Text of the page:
Is a “Black Hole” an Ideal Home Theater?
Everyone seems to have different preferences for lighting in their home theater, but there are a lot of people who like having a “black hole.” I’m not one of them as I prefer an extremely small amount of light in my viewing environment.
An interesting article over at CE Pro explains that viewing in total darkness causes the eye to perceive less color than it should.
How do you handle lighting in your viewing environment?
In an attempt to create a dark theater-like viewing experience, most homeowners want to completely shut off their lights to watch a movie.
But is that the best thing to do?
Not necessarily, according to several sources. The light level of a home theater – both too bright or too dark – affects the amount of color your eyes absorb from the display image.
According to Jim Sullivan, president and co-founder of Entertainment Experience, a room that is too dark will force your pupils to open wider to allow more light in. But that also means the screen will “lose color”
“In a movie theater, the film is processed to increase the color three times to compensate for a dark theater,” he says. But in the home, no such compensation is taking place when a consumer sits down to watch TV or a Blu-ray movie.
Years ago, when The Perfect
Years ago, when The Perfect Vision was still in print, they recommended using a light with a color temperature of 6700 degrees K be placed behind the viewing monitor (this was before projectors started becoming more prevalent). I purchased such a light and still use it today. It’s mounted in a short fluorescent fixture (about 24″) and sits on the TV stand behind my 60″ Sony RPTV.
My viewing room is in a finished basement that has one small window that is mostly blocked off. This allows me to keep the light levels constant during the day as well as at night. The overhead lights are all on dimmer switches and I usually keep them at or near the lowest setting in conjunction with the backlight. It keeps the light level low enough to get the most enjoyment from the movie and still allow enough light to walk around the room without tripping over stuff.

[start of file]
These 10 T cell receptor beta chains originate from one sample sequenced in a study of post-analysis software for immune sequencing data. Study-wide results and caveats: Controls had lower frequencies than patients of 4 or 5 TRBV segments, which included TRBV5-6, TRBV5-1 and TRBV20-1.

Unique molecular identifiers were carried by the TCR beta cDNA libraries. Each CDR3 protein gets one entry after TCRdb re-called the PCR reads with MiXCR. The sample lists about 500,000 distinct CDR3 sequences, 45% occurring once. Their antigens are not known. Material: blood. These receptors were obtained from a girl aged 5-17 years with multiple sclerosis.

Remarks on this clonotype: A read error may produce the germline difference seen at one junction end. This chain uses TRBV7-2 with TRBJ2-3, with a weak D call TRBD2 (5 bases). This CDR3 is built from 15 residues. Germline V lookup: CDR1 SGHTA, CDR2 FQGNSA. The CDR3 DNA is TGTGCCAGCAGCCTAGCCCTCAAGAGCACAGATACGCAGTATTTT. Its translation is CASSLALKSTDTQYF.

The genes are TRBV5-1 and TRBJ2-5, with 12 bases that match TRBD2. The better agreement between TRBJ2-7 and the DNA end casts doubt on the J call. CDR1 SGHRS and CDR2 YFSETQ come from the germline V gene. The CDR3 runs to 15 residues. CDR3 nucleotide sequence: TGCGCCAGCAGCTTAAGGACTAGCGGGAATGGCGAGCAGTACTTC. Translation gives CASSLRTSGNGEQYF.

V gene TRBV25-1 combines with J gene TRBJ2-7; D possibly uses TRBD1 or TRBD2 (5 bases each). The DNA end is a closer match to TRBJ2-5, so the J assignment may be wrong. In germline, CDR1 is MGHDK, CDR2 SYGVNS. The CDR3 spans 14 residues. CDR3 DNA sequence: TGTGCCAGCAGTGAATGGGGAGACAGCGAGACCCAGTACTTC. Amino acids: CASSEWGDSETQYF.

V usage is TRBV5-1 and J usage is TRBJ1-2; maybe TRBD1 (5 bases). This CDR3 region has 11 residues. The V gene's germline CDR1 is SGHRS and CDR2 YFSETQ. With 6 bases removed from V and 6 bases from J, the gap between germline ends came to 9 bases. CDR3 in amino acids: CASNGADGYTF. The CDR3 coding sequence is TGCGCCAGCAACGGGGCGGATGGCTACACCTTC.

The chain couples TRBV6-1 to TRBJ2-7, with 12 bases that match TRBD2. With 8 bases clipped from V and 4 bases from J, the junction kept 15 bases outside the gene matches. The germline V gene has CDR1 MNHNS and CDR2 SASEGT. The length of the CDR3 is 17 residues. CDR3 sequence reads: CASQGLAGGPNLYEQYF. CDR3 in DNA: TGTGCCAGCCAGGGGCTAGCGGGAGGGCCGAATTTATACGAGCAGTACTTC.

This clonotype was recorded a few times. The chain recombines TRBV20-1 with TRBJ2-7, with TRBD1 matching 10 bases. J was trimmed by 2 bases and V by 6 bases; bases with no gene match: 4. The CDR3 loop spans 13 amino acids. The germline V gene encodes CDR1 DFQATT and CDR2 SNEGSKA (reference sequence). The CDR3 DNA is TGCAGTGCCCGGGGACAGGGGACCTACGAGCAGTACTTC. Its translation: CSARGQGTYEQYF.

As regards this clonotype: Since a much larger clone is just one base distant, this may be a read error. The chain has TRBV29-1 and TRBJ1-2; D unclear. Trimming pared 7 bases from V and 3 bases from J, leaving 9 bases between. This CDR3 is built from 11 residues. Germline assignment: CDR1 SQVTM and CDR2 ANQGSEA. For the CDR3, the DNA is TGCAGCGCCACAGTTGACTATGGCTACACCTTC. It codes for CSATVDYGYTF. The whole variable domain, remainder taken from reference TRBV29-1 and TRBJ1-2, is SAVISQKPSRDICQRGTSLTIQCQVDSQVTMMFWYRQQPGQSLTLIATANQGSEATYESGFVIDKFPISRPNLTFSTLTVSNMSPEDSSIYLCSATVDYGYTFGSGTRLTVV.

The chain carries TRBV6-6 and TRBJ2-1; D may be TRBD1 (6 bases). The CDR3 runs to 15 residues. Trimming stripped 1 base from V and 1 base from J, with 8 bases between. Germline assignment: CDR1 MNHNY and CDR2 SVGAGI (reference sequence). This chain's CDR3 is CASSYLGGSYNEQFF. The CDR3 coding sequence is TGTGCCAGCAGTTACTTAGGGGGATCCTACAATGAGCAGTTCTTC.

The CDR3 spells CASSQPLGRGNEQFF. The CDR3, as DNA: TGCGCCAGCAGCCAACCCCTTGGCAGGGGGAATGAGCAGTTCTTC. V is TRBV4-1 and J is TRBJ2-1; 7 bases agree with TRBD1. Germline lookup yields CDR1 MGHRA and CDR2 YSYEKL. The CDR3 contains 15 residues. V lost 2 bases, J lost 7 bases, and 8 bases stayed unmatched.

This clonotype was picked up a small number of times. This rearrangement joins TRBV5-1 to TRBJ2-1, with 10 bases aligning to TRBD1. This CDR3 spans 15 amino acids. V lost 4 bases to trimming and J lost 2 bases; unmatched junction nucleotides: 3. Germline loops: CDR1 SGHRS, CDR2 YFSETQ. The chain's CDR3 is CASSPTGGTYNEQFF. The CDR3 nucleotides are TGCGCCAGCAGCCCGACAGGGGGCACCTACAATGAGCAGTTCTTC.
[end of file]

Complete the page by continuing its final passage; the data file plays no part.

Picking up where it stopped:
Years ago, when The Perfect Vision was still in print, they recommended using a light with a color temperature of 6700 degrees K be placed behind the viewing monitor (this was before projectors started becoming more prevalent).
I typically leave a low level light on but didn’t think about the spectrum range on it until now. I wonder if I should swap it over to a 5100k or 6700k bulb for better results.
According to SMPTE (RP 166),
According to SMPTE (RP 166), you generally should strive for a neutral matte background for the wall/area behind the display and in the field of view along with D65 (6500K) lighting that is about 10% of the maximum light output of the display. There are a lot more details in the spec, but those are probably the main takeaways for HT environment.
Eventually I’d like to get
Eventually I’d like to get recessed lights on a dimmer (preferably remote controlled :)) put in, but for now I use several small lamps from IKEA to light the sides of the room. The overall light level is too dark to read, but well over what is required to navigate safely.
You know, this is pretty know
You know, this is pretty know by now. This is why Philips came out with Ambilight years ago.